Buying a used digger is a big investment to make for anyone. Even if you’re using MSMPlatforms for used diggers, which are a reputable platform, it doesn’t mean you should blindly buy the first thing you see. Read through this article to find out which diggers you should purchase used and which you should stay away from.
It Doesn’t Matter
That’s right; there are no models you absolutely shouldn’t buy used. On an economic level, new diggers are expensive enough to make used diggers an ideal option for anyone. On a performance level, there’s no type of digger which doesn’t work after just a few uses. It’s all about looking at each digger individually and judging it on its own merits.
Here are some things you should look at when purchasing used diggers.
Carefully inspect the buckets provided. Obviously, they shouldn’t have any holes in them or signs of rusting. If the digger’s bucket doesn’t work it’s practically useless. The most important thing you must look at is the bucket size to digger ratio.
A smaller bucket means you lose productivity and spend more time on the job. It increases your fuel consumption and makes owning and operating a digger more expensive than it should be.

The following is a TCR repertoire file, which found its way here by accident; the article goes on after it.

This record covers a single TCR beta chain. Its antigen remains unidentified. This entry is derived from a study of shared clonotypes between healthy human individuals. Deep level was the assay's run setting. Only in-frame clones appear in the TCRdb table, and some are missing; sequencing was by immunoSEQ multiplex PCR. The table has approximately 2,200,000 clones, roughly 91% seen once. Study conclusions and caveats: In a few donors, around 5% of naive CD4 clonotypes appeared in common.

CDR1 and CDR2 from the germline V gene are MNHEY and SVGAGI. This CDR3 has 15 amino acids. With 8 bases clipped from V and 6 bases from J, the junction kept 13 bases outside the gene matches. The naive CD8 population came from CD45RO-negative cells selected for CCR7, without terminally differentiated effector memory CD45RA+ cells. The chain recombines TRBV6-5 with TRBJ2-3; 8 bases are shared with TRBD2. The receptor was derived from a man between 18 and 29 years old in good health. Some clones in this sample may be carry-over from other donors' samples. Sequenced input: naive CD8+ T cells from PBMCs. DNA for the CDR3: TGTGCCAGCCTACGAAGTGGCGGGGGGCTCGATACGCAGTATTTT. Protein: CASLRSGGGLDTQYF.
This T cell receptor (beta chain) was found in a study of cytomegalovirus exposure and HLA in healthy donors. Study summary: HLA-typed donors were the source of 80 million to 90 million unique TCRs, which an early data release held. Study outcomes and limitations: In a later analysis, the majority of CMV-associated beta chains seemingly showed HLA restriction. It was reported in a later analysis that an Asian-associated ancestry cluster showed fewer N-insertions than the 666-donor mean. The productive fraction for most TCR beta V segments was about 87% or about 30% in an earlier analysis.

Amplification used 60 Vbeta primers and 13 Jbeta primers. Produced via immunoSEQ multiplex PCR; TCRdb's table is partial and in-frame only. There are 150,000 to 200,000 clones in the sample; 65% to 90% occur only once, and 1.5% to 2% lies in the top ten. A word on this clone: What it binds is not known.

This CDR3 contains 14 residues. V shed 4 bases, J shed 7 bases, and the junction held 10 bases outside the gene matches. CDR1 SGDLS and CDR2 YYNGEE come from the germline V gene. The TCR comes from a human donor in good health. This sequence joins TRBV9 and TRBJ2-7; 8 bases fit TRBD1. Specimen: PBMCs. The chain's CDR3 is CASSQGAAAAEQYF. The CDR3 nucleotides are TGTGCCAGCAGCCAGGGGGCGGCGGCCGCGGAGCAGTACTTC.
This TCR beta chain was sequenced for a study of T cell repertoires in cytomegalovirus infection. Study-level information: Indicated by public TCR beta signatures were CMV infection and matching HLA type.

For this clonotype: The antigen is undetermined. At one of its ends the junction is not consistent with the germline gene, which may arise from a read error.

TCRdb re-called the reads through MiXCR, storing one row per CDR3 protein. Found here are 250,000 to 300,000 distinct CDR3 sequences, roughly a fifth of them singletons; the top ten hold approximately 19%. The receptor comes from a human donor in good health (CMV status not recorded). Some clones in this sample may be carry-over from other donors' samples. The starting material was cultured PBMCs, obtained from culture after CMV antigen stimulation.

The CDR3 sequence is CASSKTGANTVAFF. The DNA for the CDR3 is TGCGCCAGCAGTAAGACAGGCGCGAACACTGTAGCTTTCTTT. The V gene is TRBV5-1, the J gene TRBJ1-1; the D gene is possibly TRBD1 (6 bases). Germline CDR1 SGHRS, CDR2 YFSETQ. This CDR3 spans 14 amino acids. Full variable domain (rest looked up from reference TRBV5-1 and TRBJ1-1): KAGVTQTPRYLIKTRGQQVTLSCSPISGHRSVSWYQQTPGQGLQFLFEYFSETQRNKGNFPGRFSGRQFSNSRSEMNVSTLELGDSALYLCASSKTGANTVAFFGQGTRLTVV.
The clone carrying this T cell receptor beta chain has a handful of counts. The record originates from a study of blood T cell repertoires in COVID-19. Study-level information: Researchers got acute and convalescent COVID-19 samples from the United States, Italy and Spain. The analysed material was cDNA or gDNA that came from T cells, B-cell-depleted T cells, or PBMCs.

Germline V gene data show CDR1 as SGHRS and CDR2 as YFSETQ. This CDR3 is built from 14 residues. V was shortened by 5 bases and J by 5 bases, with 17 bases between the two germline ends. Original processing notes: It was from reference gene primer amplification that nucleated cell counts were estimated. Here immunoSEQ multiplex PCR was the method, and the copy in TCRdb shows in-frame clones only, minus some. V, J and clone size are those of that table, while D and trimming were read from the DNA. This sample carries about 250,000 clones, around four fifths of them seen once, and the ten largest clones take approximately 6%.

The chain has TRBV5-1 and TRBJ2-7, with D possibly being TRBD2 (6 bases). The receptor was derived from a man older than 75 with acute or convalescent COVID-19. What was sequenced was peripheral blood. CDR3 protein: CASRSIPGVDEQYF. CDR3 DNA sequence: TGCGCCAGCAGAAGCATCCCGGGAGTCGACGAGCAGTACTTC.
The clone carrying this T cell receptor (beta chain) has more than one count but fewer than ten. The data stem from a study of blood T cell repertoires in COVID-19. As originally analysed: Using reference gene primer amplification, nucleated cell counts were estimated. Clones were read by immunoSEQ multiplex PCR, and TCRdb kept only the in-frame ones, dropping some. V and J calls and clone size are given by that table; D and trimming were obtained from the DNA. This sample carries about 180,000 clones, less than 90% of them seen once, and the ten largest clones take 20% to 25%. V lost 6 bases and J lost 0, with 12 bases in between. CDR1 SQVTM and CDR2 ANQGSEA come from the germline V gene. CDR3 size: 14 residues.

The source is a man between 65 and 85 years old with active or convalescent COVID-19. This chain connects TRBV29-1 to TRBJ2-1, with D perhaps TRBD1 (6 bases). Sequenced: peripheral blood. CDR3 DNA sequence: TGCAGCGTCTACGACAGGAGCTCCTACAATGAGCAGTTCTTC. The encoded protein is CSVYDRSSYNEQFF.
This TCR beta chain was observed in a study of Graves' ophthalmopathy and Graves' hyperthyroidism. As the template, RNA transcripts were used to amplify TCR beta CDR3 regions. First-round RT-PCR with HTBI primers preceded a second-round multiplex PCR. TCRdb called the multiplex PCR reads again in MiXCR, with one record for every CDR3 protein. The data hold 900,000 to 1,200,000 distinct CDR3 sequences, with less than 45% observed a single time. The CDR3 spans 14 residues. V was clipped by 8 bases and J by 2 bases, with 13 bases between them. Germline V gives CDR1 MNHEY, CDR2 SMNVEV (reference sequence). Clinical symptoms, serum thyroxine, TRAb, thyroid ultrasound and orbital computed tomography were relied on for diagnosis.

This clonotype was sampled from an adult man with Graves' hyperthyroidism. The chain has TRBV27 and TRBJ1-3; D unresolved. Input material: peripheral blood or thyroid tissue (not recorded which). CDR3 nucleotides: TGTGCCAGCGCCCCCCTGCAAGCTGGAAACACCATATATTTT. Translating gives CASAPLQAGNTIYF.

Bigger buckets have even larger problems. If it’s larger, it makes the digger more unstable. In extreme cases, it can cause the digger to tip over, which causes permanent damage to the rest of the vehicle.
Never buy any used digger if you don’t have a full history of the vehicle. MSMPlatforms for used diggers will always have the previous owner displayed. Even so, it’s best to have a full history of the machine from the first owner to the last.
Ideally, you should also obtain a servicing history. This can reveal clues to any hidden or persistent problems. If it consistently has problems with the tread, you might decide this isn’t the right digger for you.
Speaking of treads, any used digger should have stable treads. If possible, see the digger in action and watch how the wheels work. The treads shouldn’t show any signs of breaking apart or straining. Used diggers are notorious for having treads which are out of alignment or falling off the vehicle.
The hydraulic pump can tell you more about the engine’s condition than actually looking at the engine itself. Leakage from the hydraulic pump indicates engine problems. This will result in higher maintenance costs in the short-term.
The only diggers you shouldn’t buy are those with higher maintenance costs. You must add the costs of these repairs onto the price you originally paid. This reflects the true price of owning a used digger. In short, it probably isn’t worth it and you should opt for something else.
Match this up against your project. There’s little point in buying a bigger digger to maintain a small garden. Doing so would pile on the fuel costs and make it unsustainable to run consistently.
When Tim Matthews is in the market for a digger he turns to MSMPlatforms for used diggers.